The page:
Chio-chan no Tsuugakuro (ちおちゃんの通学路, Chio-chan’s Way to School) is a comedy manga by Kawasaki Tadataka (川崎直孝) with a somewhat unique premise and a lovable, awful protagonist. It’s one of those manga that you simply should be reading already, though I suppose I wouldn’t be surprised if you hadn’t heard of it (at least as of this writing). I’ve actually known about the series for a while, having discovered it on a board I frequent with several others. It’s a series that works well enough that you don’t need to actually be able to read it to enjoy it. The dialogue and narration helps it a ton, but just through images and the motion conveyed through them Chio-chan no Tsuugakuro is incredibly effective. It is that good. Let us go over why.
The core of the manga is explained in the title: Chio-chan’s Way to School is about high school girl Chio-chan’s (Miyamo Chio, the protagonist) days of going to school, at least most often. Since it’s a comedy, it shouldn’t surprise you that regularly she loses her way and badly, or gets caught up in hijinks. The first chapter is perfect in getting this premise across. It doesn’t give you the full grasp of the series (you’ll pretty much have that by chapter 4), but it gives you nearly all of it and should likely get you hooked at once.
During chapter 1, Chio-chan is late to school and the way she plans to use to shorten her travel time has been closed down. Her brilliant plan is to instead take to the rooftops. You see, she’s late because she stayed up all night playing
Assassin’s Creed some assassination game, and since she liked it so much the parkour traversal system in the game is lingering in her head. Thoughts such as these occur to her often. She is, after all, a gamer.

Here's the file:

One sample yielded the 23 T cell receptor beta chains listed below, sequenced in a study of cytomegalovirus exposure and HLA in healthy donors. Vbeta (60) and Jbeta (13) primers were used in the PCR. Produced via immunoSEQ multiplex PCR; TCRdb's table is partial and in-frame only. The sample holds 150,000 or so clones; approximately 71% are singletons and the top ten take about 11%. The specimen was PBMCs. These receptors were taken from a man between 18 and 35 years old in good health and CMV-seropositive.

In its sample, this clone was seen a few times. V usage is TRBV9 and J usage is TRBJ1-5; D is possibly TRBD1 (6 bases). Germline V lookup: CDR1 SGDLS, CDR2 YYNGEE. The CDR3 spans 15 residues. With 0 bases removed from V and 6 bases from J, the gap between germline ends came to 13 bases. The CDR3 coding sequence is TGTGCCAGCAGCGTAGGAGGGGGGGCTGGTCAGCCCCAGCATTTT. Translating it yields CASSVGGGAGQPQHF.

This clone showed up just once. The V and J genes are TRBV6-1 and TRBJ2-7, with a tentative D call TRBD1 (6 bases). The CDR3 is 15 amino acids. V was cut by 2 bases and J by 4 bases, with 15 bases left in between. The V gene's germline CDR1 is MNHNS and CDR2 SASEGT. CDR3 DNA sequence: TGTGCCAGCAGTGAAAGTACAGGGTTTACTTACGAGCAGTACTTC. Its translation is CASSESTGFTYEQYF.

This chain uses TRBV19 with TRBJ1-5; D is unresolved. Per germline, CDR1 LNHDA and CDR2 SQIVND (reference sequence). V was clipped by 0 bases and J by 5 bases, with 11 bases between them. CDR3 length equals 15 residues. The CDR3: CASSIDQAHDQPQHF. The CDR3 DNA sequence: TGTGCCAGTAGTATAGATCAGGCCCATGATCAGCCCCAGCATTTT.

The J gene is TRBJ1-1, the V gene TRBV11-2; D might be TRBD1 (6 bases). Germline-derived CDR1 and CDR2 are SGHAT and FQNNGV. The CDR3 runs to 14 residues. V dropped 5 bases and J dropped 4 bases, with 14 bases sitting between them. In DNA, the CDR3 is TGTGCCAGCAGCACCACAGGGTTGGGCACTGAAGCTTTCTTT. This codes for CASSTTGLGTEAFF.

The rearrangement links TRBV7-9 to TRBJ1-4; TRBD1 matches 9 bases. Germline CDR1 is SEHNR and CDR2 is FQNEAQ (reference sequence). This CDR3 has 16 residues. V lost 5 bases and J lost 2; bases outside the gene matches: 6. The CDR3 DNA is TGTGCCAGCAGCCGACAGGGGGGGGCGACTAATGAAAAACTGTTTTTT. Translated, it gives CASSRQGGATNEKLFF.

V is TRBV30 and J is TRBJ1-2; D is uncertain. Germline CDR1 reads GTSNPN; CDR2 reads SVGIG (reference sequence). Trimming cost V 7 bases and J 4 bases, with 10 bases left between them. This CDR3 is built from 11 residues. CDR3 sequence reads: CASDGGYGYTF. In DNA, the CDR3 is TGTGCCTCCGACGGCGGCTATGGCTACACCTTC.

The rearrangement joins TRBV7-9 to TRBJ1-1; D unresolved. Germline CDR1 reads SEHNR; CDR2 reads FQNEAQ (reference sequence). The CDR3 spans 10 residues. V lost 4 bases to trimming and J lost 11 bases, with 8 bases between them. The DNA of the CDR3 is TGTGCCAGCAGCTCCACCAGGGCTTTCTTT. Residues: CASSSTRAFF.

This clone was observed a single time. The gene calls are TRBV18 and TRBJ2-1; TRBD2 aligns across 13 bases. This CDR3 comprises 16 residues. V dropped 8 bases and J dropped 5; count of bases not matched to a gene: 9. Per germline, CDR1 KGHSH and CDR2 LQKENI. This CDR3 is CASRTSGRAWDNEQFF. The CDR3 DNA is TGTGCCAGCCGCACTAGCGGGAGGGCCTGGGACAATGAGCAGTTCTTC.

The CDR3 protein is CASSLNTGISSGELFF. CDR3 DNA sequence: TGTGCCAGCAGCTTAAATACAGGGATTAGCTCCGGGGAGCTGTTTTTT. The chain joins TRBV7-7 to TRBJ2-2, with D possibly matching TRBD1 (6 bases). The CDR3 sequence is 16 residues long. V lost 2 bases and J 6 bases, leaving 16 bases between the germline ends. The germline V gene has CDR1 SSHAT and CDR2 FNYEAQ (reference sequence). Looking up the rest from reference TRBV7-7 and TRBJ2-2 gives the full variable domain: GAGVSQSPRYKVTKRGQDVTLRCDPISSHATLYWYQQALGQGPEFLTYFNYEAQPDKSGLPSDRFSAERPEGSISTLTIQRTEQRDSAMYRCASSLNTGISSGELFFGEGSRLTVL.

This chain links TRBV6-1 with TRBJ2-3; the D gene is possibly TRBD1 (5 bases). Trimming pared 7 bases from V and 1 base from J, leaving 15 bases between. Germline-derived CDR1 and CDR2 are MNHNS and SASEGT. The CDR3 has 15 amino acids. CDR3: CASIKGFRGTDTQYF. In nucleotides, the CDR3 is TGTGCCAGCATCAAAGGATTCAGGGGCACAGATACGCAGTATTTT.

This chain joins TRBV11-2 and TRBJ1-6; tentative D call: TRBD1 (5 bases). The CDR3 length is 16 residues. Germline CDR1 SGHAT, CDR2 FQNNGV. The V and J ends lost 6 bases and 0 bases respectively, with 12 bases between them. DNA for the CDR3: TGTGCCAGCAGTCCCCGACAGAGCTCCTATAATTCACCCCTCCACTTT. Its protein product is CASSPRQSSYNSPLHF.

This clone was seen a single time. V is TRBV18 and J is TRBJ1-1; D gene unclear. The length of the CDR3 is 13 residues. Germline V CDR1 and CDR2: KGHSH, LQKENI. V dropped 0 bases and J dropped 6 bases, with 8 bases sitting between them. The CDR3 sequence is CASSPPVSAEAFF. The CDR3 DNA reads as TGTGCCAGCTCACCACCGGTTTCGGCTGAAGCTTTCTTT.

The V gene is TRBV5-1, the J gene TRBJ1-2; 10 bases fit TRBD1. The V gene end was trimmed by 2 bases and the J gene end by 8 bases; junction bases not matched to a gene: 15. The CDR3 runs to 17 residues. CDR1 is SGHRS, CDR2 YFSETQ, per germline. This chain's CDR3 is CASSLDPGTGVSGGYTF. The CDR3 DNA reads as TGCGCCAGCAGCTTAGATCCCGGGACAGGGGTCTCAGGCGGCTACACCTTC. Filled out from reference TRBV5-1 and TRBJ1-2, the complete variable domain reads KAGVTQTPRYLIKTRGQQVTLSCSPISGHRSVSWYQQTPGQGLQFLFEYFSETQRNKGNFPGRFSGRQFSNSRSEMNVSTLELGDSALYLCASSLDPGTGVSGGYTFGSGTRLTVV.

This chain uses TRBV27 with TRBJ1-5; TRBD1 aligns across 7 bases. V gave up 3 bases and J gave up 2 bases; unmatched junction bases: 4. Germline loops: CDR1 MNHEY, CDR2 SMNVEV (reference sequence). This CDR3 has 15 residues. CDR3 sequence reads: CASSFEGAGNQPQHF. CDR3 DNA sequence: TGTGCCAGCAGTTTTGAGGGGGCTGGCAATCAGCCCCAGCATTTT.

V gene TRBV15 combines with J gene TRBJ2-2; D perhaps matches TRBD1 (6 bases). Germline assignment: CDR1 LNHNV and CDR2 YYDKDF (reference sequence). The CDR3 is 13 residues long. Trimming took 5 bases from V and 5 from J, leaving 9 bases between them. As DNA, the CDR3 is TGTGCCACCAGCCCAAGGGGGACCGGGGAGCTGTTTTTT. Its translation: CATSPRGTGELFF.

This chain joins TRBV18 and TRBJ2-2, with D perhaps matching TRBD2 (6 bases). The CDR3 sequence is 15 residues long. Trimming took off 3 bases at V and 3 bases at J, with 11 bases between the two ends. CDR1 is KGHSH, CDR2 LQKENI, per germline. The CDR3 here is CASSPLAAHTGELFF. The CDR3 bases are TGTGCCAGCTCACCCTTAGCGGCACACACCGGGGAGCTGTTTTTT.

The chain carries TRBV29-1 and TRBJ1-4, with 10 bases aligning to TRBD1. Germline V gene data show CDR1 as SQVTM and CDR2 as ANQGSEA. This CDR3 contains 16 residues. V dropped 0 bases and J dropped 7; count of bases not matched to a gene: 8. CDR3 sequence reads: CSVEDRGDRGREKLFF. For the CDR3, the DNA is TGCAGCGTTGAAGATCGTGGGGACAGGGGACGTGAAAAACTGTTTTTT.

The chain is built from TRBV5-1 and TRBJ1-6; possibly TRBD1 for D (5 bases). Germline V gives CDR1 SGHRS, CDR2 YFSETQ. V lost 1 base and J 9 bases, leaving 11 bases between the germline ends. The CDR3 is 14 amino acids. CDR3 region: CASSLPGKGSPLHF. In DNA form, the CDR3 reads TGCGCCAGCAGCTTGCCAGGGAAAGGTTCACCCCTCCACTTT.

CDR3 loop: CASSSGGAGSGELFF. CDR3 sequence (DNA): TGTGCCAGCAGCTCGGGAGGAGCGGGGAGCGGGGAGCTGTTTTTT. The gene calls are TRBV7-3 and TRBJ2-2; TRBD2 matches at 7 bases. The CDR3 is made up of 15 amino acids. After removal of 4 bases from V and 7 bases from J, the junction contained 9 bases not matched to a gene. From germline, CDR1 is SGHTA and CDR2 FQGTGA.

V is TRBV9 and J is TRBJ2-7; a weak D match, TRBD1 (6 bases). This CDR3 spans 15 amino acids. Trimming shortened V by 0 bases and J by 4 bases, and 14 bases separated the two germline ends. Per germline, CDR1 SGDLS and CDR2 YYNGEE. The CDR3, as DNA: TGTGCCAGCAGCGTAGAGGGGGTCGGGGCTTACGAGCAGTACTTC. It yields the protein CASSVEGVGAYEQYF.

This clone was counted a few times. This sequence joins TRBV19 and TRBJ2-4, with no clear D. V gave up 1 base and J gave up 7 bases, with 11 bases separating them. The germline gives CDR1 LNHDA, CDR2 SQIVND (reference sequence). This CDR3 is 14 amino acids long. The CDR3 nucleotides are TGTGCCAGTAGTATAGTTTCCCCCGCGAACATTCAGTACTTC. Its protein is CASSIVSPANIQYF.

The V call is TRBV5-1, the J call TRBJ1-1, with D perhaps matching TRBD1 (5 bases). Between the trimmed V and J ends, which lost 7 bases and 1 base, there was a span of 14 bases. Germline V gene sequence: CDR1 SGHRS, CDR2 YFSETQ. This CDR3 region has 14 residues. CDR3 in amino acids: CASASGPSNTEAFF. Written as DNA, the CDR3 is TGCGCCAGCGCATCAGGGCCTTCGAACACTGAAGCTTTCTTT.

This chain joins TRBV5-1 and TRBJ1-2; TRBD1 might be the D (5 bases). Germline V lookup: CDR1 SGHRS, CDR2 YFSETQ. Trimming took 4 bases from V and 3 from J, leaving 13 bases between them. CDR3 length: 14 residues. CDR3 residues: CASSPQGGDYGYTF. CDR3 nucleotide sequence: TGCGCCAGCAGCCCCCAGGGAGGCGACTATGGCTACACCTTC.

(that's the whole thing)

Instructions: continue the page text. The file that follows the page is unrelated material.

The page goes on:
The adventure continues a bit and we get another large aspect of Chio-chan no Tsuugakuro…
And a little bit later, a lack of fear to depict somewhat gross things for humor (this guy starts brushing his teeth…nrgh). You could summarize a lot of this series as “Chio-chan gets into troubling scenarios, many of which are entirely her fault”. A few old “plots” or characters get brought up several times over the course of the series, but the manga is first and foremost episodic.
Going into the wrong-sex bathroom by mistake, getting involved with a thug, attracting unwanted attention at the school gate…
If you were or in fact are an awkward person, you may be able to relate to things Chio-chan goes through. I sure can! I can also relate to a lot of her fantasizing when faced with desperate times.
However! Unlike most awkward sorts Chio can be very bold, regularly foolishly so. Despite being a gamer, she’s rather athletic from being a tennis club member. It kind of makes her a badass, kind of makes her an idiot. She does many things to the extreme, risking bodily, mental, and social harm.
Thankfully(?), she is not alone! Chio-chan no Tsuugakuro has a tiny cast of recurring characters, the most frequently seen being Chio-chan’s best friend, Nonomura Manana.
Manana is an awful person, too.